The fact that Van Buren (N.Y.) High baseball star Edgar Lebron has emerged as his team's most influential and vocal leader might not seem surprising, until you consider one important fact: Lebron is legally deaf in both ears.
According to the New York Daily News' Mitch Abramson, Lebron has overcome what the paper described as "profound hearing loss," to emerge as his team's leader and unifying force. Lebron uses hearing aids in both ears, but has become more confident in his own ability to speak, which teammates and coaches are now crediting as fundamental to his rise into the lofty rankings of New York City's best junior baseball prospects.
"He definitely yells at us if he has to," Lebron's fellow Van Buren captain Elvis Reyes told the Daily News. "We listen to him when we have to. The kid knows how to play the game right."
Evidently, Lebron knows how to hit right, too. In a recent victory against Arts & Business (N.Y.) High, Lebron came out of the bullpen to throw 1 and 1/3 perfect innings of relief after he had already knocked in two runs in a 2-for-4 performance at the plate.
And while, Lebron and his VeeBee teammates compete in the Public School Athletic League's "B" Division, coaches throughout the PSAL said there is absolutely no question that he has the talent to be a standout in the league's higher classification … and possibly beyond.
"He would be the starting shortstop on any Final Four team in the 'A' league," John Adams (N.Y.) High coach Glenn Beyer told the Daily News. "He could play at Monroe, George Washington. He has instincts that you can't teach.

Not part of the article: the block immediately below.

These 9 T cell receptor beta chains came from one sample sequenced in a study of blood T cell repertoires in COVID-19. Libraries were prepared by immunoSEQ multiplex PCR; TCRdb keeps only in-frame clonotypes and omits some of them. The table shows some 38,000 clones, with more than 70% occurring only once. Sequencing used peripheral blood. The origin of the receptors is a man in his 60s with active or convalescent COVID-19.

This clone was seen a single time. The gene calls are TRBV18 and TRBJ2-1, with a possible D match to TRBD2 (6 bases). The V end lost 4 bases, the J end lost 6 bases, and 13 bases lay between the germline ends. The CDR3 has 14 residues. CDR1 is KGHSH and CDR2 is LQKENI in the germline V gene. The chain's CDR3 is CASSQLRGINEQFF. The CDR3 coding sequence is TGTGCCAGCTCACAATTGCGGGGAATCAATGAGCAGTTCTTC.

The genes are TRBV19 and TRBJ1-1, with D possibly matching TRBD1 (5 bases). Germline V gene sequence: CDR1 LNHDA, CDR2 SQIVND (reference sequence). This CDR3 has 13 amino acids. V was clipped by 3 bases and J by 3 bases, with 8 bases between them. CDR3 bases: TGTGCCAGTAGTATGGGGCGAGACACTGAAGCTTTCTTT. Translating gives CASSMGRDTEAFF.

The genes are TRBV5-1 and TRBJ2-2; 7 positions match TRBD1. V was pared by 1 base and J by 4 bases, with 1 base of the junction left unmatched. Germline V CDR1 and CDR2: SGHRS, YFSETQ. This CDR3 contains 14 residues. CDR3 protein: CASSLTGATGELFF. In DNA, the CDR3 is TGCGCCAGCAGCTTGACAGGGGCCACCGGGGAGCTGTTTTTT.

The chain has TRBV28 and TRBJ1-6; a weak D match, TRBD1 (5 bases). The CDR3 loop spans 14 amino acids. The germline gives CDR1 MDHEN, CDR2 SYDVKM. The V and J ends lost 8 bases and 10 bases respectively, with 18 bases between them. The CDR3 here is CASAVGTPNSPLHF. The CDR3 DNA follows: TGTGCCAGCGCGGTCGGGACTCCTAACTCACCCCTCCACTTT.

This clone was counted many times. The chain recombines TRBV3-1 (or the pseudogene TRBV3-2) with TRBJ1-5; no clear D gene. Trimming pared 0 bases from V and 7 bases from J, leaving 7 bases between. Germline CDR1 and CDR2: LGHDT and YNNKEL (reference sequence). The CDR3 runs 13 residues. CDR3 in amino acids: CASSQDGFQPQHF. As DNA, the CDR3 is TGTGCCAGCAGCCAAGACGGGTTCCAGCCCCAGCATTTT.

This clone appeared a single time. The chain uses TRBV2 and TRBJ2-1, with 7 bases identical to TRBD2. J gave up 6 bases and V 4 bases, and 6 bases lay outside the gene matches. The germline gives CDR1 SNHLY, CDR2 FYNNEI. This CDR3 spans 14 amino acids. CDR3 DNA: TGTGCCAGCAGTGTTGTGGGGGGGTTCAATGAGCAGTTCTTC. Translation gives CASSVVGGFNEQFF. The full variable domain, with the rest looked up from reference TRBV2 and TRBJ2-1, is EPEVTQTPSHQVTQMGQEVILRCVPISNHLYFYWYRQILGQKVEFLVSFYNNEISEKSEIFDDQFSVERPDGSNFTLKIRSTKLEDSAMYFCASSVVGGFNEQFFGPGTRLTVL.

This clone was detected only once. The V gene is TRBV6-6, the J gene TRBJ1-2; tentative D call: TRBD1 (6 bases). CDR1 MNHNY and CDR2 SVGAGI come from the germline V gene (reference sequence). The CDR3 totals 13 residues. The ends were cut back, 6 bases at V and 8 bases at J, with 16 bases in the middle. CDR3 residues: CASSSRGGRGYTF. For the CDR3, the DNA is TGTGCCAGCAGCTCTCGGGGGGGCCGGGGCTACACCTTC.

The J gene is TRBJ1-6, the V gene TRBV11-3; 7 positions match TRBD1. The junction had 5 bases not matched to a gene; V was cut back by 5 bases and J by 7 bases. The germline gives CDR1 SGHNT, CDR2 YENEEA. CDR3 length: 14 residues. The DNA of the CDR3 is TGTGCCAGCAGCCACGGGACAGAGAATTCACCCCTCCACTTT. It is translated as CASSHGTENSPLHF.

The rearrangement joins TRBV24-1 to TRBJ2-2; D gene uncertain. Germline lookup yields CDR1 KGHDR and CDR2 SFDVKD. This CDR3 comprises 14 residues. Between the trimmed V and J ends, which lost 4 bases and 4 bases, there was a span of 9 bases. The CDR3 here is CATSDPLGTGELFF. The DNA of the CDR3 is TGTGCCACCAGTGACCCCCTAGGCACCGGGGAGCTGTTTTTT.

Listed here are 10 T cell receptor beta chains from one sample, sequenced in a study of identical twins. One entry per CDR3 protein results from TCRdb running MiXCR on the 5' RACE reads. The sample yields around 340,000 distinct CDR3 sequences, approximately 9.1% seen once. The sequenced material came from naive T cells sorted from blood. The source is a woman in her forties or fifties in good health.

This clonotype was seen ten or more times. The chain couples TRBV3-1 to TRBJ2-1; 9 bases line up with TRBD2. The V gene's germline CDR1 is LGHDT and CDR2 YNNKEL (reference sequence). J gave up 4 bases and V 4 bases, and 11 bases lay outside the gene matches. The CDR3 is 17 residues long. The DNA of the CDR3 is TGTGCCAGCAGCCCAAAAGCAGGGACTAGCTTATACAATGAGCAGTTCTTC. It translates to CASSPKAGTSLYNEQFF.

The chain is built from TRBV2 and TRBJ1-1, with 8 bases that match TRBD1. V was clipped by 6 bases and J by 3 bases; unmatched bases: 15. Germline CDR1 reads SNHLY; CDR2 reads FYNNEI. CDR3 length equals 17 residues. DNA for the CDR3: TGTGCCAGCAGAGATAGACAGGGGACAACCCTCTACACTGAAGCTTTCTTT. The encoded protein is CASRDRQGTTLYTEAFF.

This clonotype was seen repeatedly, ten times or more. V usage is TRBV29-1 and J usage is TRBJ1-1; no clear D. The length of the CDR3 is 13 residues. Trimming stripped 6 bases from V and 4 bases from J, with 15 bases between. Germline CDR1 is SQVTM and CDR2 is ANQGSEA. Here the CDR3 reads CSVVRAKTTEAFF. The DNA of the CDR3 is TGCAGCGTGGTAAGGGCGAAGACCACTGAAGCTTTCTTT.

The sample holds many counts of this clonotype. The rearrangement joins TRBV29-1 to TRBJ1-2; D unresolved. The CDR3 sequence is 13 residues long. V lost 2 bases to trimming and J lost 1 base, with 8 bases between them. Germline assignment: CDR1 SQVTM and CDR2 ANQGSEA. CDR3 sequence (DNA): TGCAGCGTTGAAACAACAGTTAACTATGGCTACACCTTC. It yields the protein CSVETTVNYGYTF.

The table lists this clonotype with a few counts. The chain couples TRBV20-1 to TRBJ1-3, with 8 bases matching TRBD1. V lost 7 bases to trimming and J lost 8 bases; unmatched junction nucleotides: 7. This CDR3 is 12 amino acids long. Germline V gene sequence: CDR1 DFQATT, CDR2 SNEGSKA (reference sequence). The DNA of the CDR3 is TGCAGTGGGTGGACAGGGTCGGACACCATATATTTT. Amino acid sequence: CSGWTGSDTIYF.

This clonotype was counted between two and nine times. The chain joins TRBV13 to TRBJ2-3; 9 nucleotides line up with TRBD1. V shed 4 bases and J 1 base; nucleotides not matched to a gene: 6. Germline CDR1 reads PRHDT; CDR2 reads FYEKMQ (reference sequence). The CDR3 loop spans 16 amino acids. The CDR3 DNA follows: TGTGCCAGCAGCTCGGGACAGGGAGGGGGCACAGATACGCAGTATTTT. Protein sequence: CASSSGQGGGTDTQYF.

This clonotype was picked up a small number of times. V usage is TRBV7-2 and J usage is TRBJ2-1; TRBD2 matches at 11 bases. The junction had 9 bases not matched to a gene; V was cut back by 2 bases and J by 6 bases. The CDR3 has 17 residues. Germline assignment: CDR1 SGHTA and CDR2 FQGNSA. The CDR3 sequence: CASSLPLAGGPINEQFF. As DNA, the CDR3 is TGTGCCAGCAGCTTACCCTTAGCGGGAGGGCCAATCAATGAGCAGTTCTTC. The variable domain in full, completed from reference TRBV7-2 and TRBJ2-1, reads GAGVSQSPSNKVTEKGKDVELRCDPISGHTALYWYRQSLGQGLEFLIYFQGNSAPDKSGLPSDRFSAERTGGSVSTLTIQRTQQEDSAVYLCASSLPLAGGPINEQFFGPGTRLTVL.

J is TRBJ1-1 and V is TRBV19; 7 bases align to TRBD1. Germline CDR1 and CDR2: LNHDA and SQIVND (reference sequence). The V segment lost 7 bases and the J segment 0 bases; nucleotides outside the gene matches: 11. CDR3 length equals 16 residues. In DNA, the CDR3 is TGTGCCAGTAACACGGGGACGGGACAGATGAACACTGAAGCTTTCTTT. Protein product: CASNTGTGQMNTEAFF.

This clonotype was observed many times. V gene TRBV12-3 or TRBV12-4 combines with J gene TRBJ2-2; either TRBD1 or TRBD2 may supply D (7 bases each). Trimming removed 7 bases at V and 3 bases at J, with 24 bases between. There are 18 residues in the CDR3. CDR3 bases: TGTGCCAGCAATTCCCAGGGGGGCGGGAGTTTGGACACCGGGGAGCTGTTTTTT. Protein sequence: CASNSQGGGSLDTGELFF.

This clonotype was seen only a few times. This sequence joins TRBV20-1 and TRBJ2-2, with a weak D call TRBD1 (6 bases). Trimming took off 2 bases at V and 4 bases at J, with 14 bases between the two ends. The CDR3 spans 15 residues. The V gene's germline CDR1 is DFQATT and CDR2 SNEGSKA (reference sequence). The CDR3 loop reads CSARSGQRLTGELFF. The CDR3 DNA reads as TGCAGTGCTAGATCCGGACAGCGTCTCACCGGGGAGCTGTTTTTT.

"He does things on the bases that those in college don't do. Usually, people say that baseball players aren't necessarily great athletes, but he is."
Amazingly, Lebron continues to find ways to plug his focus into those talents despite any and all distractions from his hearing disability.
"You would think that (hearing impairment) would affect him, but the kid is an athlete," says Van Buren coach Ed Shectman. "It's not an issue for anyone."
Now, just in time to build up a college profile, Lebron is emerging as the man and baseball player he always felt he could be. Perhaps more impressively, he is aware of his own personal maturation, and isn't afraid to acknowledge it.
"I feel that I'm a grown man now," Lebron told the Daily News, after having a reporter's question translated to him in sign language. "I travel on my own. I work out on my own. I'm a man now, so it's time to start doing things on my own."